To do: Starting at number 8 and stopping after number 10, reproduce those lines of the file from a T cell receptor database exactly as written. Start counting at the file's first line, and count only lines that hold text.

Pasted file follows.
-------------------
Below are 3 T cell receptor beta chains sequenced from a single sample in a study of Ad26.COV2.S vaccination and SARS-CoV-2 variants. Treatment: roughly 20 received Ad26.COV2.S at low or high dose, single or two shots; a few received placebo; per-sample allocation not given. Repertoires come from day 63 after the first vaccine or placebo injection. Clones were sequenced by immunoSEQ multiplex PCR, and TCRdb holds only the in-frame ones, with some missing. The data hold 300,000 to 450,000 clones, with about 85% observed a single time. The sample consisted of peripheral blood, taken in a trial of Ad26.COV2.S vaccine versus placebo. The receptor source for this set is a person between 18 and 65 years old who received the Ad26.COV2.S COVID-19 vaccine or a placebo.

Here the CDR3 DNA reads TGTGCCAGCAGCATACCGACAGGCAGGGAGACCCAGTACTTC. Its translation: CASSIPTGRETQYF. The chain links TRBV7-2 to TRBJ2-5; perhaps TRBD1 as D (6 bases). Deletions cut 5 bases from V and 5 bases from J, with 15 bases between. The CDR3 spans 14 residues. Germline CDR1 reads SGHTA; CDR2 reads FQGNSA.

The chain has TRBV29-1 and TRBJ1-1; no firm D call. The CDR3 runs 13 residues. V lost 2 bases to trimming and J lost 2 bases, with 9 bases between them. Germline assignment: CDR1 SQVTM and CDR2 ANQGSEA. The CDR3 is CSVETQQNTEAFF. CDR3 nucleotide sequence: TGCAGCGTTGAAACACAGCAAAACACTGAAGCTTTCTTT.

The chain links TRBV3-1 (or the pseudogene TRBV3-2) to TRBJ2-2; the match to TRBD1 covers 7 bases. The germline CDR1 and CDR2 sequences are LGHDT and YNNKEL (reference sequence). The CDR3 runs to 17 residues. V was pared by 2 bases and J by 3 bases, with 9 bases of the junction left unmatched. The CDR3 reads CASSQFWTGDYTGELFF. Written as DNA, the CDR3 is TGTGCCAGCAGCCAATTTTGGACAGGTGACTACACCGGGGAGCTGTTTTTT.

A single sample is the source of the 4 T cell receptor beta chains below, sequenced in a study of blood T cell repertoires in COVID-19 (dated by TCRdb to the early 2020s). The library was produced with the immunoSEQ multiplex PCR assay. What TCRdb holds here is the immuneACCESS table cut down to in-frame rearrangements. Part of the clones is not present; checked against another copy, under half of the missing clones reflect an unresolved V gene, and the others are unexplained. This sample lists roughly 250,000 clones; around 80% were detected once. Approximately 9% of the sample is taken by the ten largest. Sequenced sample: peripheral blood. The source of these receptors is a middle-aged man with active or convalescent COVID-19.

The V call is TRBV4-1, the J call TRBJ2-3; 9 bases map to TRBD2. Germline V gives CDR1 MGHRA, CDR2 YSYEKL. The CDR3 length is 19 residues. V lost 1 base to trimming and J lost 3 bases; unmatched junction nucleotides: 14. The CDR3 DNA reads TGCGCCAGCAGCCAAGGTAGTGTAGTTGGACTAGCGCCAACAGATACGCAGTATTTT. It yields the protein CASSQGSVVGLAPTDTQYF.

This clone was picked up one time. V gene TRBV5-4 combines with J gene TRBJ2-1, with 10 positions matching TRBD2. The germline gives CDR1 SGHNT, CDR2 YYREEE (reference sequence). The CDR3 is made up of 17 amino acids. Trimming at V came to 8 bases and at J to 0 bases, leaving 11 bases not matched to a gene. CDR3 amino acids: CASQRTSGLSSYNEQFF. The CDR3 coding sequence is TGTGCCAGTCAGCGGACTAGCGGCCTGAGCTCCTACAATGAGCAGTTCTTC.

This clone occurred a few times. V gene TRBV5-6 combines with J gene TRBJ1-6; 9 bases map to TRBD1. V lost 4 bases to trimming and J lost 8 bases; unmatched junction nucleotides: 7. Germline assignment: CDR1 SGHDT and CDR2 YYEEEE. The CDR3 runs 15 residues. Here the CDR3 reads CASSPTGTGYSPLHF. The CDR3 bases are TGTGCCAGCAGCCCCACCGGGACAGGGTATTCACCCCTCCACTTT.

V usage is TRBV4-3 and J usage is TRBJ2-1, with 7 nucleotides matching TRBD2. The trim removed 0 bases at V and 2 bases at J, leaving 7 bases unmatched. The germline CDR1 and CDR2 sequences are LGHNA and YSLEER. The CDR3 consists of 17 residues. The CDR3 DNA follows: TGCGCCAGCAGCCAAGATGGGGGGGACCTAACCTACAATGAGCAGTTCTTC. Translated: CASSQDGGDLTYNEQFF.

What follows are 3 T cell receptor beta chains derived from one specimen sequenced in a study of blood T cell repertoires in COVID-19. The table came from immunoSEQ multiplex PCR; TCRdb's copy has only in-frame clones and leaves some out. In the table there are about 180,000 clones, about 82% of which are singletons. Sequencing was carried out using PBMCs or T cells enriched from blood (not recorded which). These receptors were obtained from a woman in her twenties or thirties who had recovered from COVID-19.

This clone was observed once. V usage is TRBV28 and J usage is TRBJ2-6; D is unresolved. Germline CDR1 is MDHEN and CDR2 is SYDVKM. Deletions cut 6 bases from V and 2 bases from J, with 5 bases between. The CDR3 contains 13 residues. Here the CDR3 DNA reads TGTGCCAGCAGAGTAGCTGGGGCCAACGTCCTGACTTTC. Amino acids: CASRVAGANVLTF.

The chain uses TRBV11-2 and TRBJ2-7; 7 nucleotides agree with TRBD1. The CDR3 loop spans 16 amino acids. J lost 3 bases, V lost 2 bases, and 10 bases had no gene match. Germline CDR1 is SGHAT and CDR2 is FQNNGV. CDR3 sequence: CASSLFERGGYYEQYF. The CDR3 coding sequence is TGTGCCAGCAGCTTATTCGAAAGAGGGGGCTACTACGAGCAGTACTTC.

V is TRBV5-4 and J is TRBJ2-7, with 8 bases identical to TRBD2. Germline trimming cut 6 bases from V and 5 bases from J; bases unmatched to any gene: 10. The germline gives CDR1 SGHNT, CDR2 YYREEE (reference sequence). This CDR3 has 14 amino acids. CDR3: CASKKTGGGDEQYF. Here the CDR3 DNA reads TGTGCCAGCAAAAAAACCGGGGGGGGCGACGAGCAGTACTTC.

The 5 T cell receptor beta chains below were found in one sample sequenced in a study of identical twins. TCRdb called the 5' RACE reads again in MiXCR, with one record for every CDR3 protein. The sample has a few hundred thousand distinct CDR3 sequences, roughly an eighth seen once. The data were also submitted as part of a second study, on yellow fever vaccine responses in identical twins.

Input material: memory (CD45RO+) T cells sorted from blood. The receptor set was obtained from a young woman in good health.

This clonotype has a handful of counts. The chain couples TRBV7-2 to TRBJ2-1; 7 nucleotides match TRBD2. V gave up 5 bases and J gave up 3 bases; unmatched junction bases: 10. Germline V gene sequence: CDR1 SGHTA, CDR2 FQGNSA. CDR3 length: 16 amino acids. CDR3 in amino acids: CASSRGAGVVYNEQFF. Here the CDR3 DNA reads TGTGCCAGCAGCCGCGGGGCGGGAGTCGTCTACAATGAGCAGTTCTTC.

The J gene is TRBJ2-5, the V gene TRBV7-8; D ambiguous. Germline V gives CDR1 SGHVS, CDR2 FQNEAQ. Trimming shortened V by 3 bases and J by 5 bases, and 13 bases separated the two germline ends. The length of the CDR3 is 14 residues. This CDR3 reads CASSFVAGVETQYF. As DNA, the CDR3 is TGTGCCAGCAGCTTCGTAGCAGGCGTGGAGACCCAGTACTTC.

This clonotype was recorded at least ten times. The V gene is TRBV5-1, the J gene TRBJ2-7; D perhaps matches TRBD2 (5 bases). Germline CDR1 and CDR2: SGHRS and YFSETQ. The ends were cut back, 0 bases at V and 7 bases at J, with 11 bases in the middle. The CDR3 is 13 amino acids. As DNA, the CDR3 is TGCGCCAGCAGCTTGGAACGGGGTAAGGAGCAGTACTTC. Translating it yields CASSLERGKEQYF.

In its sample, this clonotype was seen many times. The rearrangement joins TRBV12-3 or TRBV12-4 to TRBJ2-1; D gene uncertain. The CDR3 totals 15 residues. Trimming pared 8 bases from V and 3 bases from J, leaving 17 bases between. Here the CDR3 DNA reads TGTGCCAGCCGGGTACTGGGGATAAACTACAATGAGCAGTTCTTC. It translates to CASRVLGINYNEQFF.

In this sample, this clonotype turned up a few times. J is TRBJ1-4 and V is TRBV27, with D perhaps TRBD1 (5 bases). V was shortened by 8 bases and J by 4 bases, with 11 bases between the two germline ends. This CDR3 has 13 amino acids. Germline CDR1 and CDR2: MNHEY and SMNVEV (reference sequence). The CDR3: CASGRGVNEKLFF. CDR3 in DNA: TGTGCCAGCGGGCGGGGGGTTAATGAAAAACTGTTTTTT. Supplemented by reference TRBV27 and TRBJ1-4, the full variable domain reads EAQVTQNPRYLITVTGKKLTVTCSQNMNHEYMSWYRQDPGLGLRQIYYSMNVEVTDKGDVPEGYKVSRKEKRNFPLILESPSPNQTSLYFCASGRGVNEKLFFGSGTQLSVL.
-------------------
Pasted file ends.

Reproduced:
This clone occurred a few times. V gene TRBV5-6 combines with J gene TRBJ1-6; 9 bases map to TRBD1. V lost 4 bases to trimming and J lost 8 bases; unmatched junction nucleotides: 7. Germline assignment: CDR1 SGHDT and CDR2 YYEEEE. The CDR3 runs 15 residues. Here the CDR3 reads CASSPTGTGYSPLHF. The CDR3 bases are TGTGCCAGCAGCCCCACCGGGACAGGGTATTCACCCCTCCACTTT.

V usage is TRBV4-3 and J usage is TRBJ2-1, with 7 nucleotides matching TRBD2. The trim removed 0 bases at V and 2 bases at J, leaving 7 bases unmatched. The germline CDR1 and CDR2 sequences are LGHNA and YSLEER. The CDR3 consists of 17 residues. The CDR3 DNA follows: TGCGCCAGCAGCCAAGATGGGGGGGACCTAACCTACAATGAGCAGTTCTTC. Translated: CASSQDGGDLTYNEQFF.

What follows are 3 T cell receptor beta chains derived from one specimen sequenced in a study of blood T cell repertoires in COVID-19. The table came from immunoSEQ multiplex PCR; TCRdb's copy has only in-frame clones and leaves some out. In the table there are about 180,000 clones, about 82% of which are singletons. Sequencing was carried out using PBMCs or T cells enriched from blood (not recorded which). These receptors were obtained from a woman in her twenties or thirties who had recovered from COVID-19.